Barberry is most often associated with an ornamental plant that we willingly plant in our home gardens. Few people know that barberry has many healing properties. Among other things, it supports liver regeneration and reduces digestive system ailments.
How to make barberry tincture? You will need 2 lb (around 1kg) of barberry fruits. Place them in an airtight jar and pour in 4 cups (32 fl oz / about 1l) of vodka. Make sure that fruits are completely covered in alcohol.
Maceration should last about 1 month, place the jar in a warm, bright place, there is no need to shake it often. After a month strain fruits, keep vodka in one jar, and in another jar cover fruits with 1 cup of sugar. Keep in a warm place for a few days until sugar will not completely dissolve. After that time mix the juice with vodka and leave it for 14 days. After two weeks tincture should be poured through a strainer or gauze to filter it and left in a dark, cool place in bottles. Then tincture must mature for another 2 months before it is suitable for drinking.
Do you want to know more about barberry tincture? Keep reading – I will cover uses, benefits, dosage, contraindications and at the end of the article you can also find a list of equipment that might be useful (here link to my article about supplies) when you will be making a barberry tincture by yourself. I’m making tinctures from 2001 and have gathered and read dozens of books about them, so information that you will find in this article should be helpful 🙂
Where to buy barberry for tincture?
If you are not using fresh fruits you can find dried barberry on Amazon here – Barberries Dried Natural Barberry Fruit | Antioxidants Rich
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Barberry tincture uses, what is it good for
According to webmd.com barberry and tincture made with fruits might be useful for:
- kidney problems,
- liver problems,
- lung problems,
- rheumatoid arthritis (RA),
- spleen problems,
- stomach cramps.
Barberry tincture benefits
The fruit of barberry has long been known in folk medicine, it was used, among others, in the treatment of scurvy.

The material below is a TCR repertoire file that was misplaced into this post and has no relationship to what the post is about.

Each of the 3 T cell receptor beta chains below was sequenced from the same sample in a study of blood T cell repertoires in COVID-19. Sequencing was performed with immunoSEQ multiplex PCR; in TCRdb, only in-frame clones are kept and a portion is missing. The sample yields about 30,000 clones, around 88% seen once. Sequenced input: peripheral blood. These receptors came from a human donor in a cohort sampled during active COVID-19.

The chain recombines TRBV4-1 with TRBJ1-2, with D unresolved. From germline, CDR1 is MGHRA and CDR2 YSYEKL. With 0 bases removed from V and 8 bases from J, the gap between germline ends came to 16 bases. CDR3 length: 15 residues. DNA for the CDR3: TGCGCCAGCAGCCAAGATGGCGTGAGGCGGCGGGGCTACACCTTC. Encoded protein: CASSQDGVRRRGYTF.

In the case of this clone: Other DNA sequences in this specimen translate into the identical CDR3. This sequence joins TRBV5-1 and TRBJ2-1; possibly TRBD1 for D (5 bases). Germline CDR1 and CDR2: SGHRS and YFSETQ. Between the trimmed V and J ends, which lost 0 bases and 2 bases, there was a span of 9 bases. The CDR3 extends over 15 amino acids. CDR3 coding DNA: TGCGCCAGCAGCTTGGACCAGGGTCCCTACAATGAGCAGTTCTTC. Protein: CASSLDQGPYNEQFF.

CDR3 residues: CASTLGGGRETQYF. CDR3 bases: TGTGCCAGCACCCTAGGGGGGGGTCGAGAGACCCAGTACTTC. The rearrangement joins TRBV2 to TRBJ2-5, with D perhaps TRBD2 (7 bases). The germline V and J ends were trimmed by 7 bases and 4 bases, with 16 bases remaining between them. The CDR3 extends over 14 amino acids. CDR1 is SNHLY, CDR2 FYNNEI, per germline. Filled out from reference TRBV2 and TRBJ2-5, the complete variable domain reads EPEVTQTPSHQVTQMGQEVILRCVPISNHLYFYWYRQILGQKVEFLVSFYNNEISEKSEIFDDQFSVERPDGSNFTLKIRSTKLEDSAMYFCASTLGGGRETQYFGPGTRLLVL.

Barberry was recommended to patients with liver diseases, after hepatic colic and cholelithiasis due to its choleretic effect.
Until now, in tropical countries, the shrub is used for malaria and cholera.
The composition of the plant also contains berberine, a bioactive substance belonging to the group of alkaloids. Berberine stimulates metabolism, reduces insulin resistance, and promotes the multiplication of good bacteria in the digestive system.
It also works on the work of the circulatory system. It reduces the permeability of blood vessels. It has antidepressant, anti-cancer, antibacterial and anti-inflammatory properties. The infusion of barberry leaves is also used in problems with the digestive system – supports the treatment of digestive disorders, flatulence, diarrhea and constipation.
It soothes stomach aches, nausea and vomiting, and also supports the appetite.
Barberry tincture dosage
Most sources suggest using barberry tincture for a short time, up to 2-3 weeks. You can take 1 tablespoon of barberry tincture after meals, 2-3 times a day.
Barberry tincture recipe without alcohol
Alcohol tinctures are probably the most potent way to get healing and balancing benefits of herbs for our use.
But if you can’t or don’t want to consume alcohol, or you should not give it to kids, as a substitute you can make a glycerin-based, alcohol-free herbal extract, also called an herbal glycerite. Such extract is not as strong or long-lasting as alcohol tinctures, but it takes only up to 3 days to make it.